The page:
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Paul Weiss's New Partners Aren't All White Men!

Vivia Chen

December 10, 2019

 
 

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After suffering an embarrassment last year over its lack of diverse new partners, Paul, Weiss,  Rifkind, Wharton & Garrison has promoted three women and four men, including one LGBT lawyer, to partner.

All residents of the New York office, they are Jonathan Ashtor, Rachael Coffey, Alexia Korberg, Caith Kushner, Kyle Seifried, Brette Tannenbaum and Austin Witt.

This update might not qualify as earth-shaking news except that Paul Weiss got crowned last year as the mascot for Big Law’s diversity problem. You might recall that the New York Times featured a report about the firm’s blindingly white, largely male partnership class on its front page (12 white partners—with only one lonely woman in the mix). The Times article followed a LinkedIn post by the firm announcing its new class that featured a composite photo of the monochrome bunch.

For a firm that’s historically had a very solid diversity record, the publicity was a heavy burden to bear. Ranked No. 21 on ALM’s 2019 diversity scorecard, Paul Weiss is actually one of the few firms with a relatively high black equity partner rate—4.4%.

Last year’s partnership class, according to Paul Weiss chairman Brad Karp, was a bit of an anomaly. “The pool for this year’s class was more diverse, consistent with the demographic composition of prior years’ pools and the pipeline in future years,” he said. “The diversity demographics of last year’s partnership pool were idiosyncratic and I would expect will never again be repeated.”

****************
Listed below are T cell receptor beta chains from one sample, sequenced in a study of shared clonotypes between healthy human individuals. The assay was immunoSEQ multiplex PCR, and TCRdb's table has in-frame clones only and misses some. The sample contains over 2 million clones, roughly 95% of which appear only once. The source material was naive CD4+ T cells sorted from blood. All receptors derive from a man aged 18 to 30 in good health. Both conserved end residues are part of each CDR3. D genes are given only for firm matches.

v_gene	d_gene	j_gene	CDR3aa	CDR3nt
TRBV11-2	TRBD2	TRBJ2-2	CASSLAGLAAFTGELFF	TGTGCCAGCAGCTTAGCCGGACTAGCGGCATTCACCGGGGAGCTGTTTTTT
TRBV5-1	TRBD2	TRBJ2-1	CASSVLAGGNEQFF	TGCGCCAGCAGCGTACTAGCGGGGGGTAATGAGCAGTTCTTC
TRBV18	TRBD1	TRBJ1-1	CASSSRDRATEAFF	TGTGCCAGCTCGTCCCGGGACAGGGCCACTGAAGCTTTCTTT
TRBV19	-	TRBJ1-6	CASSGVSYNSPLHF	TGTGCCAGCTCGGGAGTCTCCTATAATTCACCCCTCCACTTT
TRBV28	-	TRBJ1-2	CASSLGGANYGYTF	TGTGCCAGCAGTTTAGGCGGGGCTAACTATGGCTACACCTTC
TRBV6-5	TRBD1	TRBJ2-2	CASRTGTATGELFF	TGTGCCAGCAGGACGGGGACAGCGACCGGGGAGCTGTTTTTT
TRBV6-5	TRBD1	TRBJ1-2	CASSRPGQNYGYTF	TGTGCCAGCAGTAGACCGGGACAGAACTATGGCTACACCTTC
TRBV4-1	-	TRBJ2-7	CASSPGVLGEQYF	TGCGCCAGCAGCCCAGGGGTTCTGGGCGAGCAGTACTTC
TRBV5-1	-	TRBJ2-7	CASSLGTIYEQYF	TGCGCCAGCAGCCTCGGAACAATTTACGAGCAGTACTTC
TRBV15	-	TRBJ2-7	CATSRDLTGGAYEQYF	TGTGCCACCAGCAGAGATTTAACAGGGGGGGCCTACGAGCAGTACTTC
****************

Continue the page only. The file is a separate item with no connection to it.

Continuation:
Besides making sure that this new partner class is more diverse, Paul Weiss improved its gender and diversity record through lateral hiring. Among the seven lateral partners hired so far this year, five are women. The lateral pool also includes three very high-profile lawyers of color: Kannon Shanmugam, Loretta Lynch and Jeannie Rhee.

Yet, despite those hires, the firm must have felt pressure about this year’s new partnership elevations.

Karp suggests that nothing was left to chance. “Following the controversy surrounding last year’s partnership class, we formed an inclusion task force, comprised of partners, counsel and associates,” he said. “The task force has met continuously throughout the year, with the goal of setting the most bold and audacious goals in the industry and beyond in terms of diversity and inclusion.” He adds: “Failure in this regard is not an option for us.”

Very lofty sounding, but it looks like the firm did succeed in meeting its objective: It’s out of the woods as the diversity disaster of Big Law. That crown can now go to a much more deserving firm.

But Paul Weiss can hardly declare total victory. All the new partners are still white.

Bottom line: There’s still plenty of work to be done.

vchen@alm.com

On Twitter: @lawcareerist

 
 

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About The Careerist

The Careerist takes an inside look at how lawyers shape their careers and manage their lives. The blog aims to dissect developments in the profession, provide useful information and advice, and give lawyers a platform to voice their views. The goal is to provide a fresh, provocative take on the state of lawyering.

About Vivia Chen

Vivia Chen

Vivia Chen, The Careerist's chief blogger, has been covering the business and culture of law firms for a decade. A former corporate lawyer, Chen is fascinated by those who thrive (as well as those who don't) in the legal profession. Her take: Success in the law (and life) doesn't always travel a linear path. If you have topics you'd like to discuss or information to share, contact her: VChen@alm.com

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